Monday, August 15

US natgas futures ease 1% on record output, milder forecasts


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US natural gas futures eased about 1% on Friday as output neared record highs and

forecasts for hot weather were revised slightly lower, which would mean lower demand for air conditioning.

Also weighing on prices was the ongoing outage at the Freeport liquefied natural gas (LNG) export plant in

Texas, which has left more gas in the United States for utilities to inject into stockpiles for next winter.

Forecasts called for weather to remain hotter than normal through at least mid August.

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Gas-fired generators have provided more than 40% of US power in recent weeks, according to federal energy

data. Even with gas futures soaring about 52% in July, gas remained an attractive option because coal prices

kept hitting record highs.

Freeport, the second-biggest LNG export plant in the United States, was consuming about 2 billion cubic

feet per day (bcfd) of gas before it shut on June 8. Freeport expects to return the facility to at least

partial service in early October.

Front-month gas futures fell 5.8 cents, or 0.7%, to settle at $8.064 per million British thermal

units (mmBtu).

For the week, the contract slid about 2% after easing about 1% last week.

So far this year, the front-month was up about 116%, as much higher prices in Europe and Asia fed strong

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demand for US LNG exports. Gas flows to Europe from Russia dropped following Moscow’s Feb. 24 invasion of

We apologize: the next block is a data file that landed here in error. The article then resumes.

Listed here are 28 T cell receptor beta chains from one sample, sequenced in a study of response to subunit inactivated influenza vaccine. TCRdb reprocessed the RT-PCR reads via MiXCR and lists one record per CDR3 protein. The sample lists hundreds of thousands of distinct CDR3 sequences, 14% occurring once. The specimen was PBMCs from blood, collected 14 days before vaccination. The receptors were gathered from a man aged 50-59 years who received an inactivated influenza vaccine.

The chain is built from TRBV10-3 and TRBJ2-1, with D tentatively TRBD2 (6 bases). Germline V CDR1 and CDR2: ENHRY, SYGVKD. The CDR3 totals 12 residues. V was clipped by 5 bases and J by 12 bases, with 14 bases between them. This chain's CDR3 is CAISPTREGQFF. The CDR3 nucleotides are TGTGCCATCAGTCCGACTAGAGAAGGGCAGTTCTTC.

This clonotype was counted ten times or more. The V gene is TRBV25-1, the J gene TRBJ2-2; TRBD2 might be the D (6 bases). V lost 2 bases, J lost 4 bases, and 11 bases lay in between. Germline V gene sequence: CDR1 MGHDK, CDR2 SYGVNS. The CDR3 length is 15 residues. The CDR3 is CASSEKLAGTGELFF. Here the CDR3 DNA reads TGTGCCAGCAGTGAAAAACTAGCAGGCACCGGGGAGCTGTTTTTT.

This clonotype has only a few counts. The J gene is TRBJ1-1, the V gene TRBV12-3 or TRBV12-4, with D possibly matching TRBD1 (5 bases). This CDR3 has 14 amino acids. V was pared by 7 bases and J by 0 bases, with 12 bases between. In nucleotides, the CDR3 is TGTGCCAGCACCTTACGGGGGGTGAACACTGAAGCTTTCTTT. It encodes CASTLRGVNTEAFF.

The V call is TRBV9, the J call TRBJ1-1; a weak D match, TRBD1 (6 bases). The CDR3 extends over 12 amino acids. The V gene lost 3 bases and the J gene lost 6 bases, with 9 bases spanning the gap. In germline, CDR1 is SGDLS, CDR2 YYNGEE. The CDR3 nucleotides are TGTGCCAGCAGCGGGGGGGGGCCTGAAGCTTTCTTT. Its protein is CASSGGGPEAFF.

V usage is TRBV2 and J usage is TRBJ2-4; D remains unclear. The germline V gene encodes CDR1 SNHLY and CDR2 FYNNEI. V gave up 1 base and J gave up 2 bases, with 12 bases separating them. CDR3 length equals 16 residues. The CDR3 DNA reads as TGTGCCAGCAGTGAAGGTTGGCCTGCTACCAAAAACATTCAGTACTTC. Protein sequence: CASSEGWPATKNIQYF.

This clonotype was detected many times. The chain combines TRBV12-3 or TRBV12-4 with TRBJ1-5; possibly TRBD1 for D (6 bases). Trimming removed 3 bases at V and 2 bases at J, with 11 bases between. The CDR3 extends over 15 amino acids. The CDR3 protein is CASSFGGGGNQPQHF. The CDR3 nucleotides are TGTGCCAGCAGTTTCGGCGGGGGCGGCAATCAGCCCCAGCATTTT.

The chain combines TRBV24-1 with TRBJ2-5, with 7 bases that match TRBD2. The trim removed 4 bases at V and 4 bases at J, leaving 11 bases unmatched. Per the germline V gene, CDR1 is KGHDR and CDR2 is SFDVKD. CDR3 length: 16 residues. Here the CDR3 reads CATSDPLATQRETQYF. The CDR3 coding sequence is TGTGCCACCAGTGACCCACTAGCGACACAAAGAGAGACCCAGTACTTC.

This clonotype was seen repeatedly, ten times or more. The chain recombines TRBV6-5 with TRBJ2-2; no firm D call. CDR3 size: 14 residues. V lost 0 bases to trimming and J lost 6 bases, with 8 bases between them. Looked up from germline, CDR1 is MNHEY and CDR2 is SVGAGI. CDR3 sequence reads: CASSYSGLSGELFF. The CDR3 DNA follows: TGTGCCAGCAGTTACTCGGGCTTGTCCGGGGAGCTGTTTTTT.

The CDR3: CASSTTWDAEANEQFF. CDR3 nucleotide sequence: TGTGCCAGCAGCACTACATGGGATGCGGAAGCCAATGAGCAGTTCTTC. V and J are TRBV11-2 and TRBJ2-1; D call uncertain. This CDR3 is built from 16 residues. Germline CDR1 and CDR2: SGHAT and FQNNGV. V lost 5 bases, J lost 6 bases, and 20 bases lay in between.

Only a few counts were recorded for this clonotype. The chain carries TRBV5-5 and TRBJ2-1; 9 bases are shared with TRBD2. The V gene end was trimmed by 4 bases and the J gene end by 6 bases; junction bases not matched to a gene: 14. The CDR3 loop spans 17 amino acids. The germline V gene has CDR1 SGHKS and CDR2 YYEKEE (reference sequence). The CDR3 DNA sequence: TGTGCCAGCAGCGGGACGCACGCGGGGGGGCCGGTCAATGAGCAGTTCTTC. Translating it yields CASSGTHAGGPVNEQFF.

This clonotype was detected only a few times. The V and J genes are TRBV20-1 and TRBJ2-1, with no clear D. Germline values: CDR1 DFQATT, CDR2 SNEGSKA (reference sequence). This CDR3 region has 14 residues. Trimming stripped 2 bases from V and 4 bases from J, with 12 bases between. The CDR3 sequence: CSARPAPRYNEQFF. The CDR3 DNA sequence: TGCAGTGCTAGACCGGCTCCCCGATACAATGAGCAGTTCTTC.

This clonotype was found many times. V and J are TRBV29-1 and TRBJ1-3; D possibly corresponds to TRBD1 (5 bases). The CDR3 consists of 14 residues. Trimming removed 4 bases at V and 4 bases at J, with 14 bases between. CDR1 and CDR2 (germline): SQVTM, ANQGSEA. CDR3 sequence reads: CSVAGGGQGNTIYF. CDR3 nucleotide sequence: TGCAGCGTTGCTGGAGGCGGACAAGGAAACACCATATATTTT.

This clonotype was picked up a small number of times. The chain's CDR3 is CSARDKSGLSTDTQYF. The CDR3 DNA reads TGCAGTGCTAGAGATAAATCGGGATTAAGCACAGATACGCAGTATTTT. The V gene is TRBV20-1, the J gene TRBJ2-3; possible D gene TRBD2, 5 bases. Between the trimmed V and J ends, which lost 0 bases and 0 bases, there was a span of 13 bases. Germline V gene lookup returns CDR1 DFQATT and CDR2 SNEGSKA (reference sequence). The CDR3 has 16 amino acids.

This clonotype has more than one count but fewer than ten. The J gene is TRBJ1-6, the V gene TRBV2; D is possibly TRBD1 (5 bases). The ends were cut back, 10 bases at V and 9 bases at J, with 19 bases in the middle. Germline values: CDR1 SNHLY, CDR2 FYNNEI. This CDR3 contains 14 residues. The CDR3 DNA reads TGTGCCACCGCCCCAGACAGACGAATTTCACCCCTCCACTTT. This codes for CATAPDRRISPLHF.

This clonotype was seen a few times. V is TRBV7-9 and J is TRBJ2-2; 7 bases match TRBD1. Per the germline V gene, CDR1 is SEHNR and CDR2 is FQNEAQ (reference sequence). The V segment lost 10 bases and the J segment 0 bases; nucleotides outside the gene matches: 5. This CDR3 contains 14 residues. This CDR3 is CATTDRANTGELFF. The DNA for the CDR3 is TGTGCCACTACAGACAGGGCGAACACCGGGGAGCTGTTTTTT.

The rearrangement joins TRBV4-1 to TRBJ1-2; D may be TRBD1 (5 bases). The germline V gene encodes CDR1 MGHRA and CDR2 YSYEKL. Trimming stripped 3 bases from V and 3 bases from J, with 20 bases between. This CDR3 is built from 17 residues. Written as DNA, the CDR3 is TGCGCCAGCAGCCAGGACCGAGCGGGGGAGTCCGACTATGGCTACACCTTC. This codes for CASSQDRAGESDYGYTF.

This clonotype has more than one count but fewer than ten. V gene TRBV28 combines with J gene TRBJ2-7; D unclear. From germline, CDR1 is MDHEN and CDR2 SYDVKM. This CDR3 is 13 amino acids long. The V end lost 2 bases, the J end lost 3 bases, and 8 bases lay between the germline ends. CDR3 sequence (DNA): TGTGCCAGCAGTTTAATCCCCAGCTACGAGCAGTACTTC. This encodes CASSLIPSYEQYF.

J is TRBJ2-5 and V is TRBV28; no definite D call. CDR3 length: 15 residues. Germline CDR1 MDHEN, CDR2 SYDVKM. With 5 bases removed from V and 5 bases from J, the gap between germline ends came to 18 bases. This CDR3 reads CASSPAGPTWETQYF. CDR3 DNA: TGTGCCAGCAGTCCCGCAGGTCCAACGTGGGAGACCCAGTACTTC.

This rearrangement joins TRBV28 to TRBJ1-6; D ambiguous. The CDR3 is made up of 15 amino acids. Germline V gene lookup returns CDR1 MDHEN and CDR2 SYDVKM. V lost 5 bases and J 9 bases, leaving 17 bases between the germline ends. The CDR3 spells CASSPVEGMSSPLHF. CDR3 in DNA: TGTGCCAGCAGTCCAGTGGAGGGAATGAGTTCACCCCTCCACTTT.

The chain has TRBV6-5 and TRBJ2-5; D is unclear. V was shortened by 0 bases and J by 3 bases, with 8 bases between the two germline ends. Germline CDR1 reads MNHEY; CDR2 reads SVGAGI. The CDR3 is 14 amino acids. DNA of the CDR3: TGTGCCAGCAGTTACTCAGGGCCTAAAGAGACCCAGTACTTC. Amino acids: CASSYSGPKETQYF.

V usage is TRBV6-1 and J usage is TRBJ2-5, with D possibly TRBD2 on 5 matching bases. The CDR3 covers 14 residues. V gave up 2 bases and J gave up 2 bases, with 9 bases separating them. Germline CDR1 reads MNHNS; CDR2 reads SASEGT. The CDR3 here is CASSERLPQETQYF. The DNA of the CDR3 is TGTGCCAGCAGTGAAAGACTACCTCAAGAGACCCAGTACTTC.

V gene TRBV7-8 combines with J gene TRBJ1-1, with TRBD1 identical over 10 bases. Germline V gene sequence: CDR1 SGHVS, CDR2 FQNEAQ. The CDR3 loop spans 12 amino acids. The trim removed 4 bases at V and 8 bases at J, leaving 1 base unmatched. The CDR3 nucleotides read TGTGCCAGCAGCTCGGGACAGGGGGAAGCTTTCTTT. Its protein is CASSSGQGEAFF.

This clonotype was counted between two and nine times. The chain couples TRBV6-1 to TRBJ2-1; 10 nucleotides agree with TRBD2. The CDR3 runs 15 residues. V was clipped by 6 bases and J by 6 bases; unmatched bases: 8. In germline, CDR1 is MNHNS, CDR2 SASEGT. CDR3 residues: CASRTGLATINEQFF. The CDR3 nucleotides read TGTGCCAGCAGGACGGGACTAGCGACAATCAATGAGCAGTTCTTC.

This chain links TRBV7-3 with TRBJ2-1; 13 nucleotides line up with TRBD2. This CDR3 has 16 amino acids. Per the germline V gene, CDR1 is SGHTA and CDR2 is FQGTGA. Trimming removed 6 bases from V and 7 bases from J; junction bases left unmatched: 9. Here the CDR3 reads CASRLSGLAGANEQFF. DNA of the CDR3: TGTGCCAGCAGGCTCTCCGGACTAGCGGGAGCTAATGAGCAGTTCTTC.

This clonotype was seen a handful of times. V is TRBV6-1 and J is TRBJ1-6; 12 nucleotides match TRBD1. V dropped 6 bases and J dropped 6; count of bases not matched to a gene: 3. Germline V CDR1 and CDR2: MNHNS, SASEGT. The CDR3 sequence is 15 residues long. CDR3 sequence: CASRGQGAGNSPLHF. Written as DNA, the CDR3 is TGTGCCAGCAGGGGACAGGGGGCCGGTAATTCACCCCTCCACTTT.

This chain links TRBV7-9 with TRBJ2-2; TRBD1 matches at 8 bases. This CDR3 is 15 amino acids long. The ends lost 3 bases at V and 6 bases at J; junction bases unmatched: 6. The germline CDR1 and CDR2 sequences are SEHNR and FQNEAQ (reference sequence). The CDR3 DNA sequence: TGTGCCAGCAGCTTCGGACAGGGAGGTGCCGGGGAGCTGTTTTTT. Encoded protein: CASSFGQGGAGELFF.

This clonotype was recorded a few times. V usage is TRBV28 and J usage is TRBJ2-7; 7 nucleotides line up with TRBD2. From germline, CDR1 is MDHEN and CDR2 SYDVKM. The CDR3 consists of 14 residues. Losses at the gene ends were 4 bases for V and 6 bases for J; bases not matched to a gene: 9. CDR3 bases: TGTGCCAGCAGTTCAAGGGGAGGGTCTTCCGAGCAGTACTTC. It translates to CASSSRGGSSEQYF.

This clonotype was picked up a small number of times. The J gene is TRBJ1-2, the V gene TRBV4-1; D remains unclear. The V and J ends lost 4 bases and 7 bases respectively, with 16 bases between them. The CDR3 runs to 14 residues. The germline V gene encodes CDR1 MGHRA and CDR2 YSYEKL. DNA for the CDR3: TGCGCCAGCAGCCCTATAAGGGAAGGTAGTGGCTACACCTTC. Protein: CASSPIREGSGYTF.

Ukraine.

Gas was trading around $58 per mmBtu in Europe and $45 in Asia.

The United States became the world’s top LNG exporter during the first half of 2022. But exports are

capped no matter how high global gas prices rise because US plants have been operating at full capacity.

Russian gas exports on the three main lines into Germany – Nord Stream 1 (Russia-Germany), Yamal

(Russia-Belarus-Poland-Germany) and the Russia-Ukraine-Slovakia-Czech Republic-Germany route – held at 2.5

bcfd on Thursday, same as Wednesday but off the average of 2.8 bcfd in July and far lower than

10.4 bcfd in August 2021.

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Data provider Refinitiv said average gas output in the US Lower 48 states rose to 97.8 bcfd so far in

August from a record 96.7 bcfd in July.

With hotter weather expected, Refinitiv projected that average US gas demand including exports would

rise from 98.9 bcfd this week to 100.8 bcfd next week before sliding to 99.2 bcfd in two weeks as heat starts

to ease. Refinitiv’s forecasts for this week and next were lower than on Thursday.

The average amount of gas flowing to US LNG export plants rose to 11.0 bcfd so far in August from 10.9

bcfd in July. That compares with a monthly record of 12.9 bcfd in March. The seven big US export plants can

turn about 13.8 bcfd of gas into LNG.

The reduction in US exports from Freeport is a problem for Europe, where countries have been trying to